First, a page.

Editorial: Reaction to TV soccer move not just about sport

Ultimately, it is reasonable to envisage a scenario in which people will pay only to see each individual programme they select. Photo / Thinkstock
Ultimately, it is reasonable to envisage a scenario in which people will pay only to see each individual programme they select. Photo / Thinkstock

High interest in Coliseum's inroad into Sky's sports catalogue and fall in share price show public eager to choose and pay for what they see

Things are changing fast in the world of television. Two trends predominate, with viewers getting to choose more of both what they watch and how they want to watch it.

Ultimately, it is reasonable to envisage a scenario in which people will pay only to see each individual programme they select.

At the moment, we are some distance from this ideal. Television remains largely a passive experience that is dictated by programme schedules. Further, those who subscribe to Sky TV are burdened with contracts and much unwanted content.

A warranted thirst for more proactive viewing undoubtedly played a part in the high degree of interest this week as Coliseum Sports Media unveiled its scheme to deliver live all 380 games of English Premier League soccer via an online platform.

This interest transcended what was on offer. Soccer is of limited interest in this country and the English games are broadcast in the middle of the night.

Sky may, therefore, have not been unduly concerned that it no longer had the rights to screen the Premier League.

However, a 6 per cent slump in its share price immediately after Coliseum's announcement underlined the other factors at play. This initiative has disturbed Sky's near-domination of the screening of major sports in this country. More importantly, it points to the path away from contract television in terms of how we watch sport and, ultimately, all programmes.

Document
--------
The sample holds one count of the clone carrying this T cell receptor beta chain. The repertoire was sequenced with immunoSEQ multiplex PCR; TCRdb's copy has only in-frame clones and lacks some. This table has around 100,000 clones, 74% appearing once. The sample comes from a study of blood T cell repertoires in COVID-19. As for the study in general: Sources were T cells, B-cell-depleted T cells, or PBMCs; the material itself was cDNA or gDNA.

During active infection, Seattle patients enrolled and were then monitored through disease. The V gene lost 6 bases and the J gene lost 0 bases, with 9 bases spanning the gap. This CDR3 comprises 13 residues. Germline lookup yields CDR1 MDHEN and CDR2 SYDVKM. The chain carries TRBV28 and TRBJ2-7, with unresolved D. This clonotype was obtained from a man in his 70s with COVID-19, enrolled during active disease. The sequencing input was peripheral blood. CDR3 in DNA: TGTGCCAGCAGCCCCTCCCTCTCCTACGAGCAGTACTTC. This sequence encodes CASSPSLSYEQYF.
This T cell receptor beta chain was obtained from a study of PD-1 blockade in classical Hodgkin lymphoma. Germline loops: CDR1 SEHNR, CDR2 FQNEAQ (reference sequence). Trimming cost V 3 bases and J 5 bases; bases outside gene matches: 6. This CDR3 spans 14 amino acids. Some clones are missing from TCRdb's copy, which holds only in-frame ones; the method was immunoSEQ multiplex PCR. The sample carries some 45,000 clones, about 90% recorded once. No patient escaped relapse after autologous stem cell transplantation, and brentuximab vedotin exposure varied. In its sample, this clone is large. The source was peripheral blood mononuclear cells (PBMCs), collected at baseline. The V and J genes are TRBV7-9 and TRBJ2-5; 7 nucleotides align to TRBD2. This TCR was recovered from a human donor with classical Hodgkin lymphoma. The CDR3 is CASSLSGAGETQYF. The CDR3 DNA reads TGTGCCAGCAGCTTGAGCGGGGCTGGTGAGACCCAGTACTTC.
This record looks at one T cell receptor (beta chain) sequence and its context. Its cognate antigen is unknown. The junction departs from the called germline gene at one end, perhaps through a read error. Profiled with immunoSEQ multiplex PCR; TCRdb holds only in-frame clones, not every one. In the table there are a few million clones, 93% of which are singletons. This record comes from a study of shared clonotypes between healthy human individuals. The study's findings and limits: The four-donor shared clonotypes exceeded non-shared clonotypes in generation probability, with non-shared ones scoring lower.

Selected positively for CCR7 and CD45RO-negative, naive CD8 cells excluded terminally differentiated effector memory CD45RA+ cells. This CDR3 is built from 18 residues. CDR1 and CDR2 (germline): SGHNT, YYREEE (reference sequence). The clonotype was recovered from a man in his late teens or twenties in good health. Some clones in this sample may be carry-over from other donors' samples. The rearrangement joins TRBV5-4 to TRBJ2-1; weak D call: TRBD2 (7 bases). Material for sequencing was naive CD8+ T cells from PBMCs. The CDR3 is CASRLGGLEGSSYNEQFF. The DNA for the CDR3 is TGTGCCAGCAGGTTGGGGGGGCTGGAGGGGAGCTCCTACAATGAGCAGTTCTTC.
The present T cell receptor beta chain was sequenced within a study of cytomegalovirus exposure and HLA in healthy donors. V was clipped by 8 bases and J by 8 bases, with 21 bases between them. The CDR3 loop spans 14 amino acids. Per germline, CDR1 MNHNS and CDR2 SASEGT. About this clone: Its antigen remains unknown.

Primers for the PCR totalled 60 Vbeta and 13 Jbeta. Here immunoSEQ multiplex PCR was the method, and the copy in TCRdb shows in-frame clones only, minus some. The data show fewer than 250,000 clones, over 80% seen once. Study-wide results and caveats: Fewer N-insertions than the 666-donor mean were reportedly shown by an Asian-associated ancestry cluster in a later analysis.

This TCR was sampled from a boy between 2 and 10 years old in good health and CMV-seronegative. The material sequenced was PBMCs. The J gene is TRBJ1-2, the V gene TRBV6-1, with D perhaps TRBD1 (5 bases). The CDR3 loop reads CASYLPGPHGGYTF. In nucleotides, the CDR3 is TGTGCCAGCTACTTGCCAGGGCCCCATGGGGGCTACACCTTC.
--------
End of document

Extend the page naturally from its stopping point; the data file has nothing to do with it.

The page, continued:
This process is already under way. NBA basketball and Major League Baseball offer internet subscriptions here. Logically, there is a sizeable market of people who want to pick and choose what they watch. Not least, perhaps, there are those who have been reluctant to take on the cost and commitment of subscription television.

Coliseum says it is also looking at French and Italian soccer. They are also a minority taste.

But if its initial foray is a success, it will surely seek to take other sporting events off Sky, including the likes of motor racing and major golf tournaments.

Sky's hegemony of rugby, rugby league and cricket may not yet be under threat, but it will certainly have to pay more for the wide range of sport that underpins much of its appeal. Its response to the new environment highlighted by Coliseum-style intrusions has already begun with the offer of short-term options. This includes a one-off price to watch this weekend's third test between the All Blacks and France through its Igloo platform.

Coliseum has done itself much good from both the public relations and audience-attracting perspective by establishing a partnership with Television New Zealand. This will see the latter present one Premier League match a week, as well as a highlights package.

However, there are questions about its initiative, not least those related to broadband quality. It should also not be forgotten that Sky's convenience as a one-stop shop for sport has not always been fully appreciated.

Ultimately, however, a large number of people want, ideally, to dip into their pockets only for what they consider major sporting events.

Coliseum's season pass is some way from that ideal because subscribers will pay, effectively, for all Premier League games, not just those of the club they follow with a passion.

Nonetheless, it has struck a chord. Sports fans, seeing the implications and the potential, will be watching keenly.

- NZ Herald

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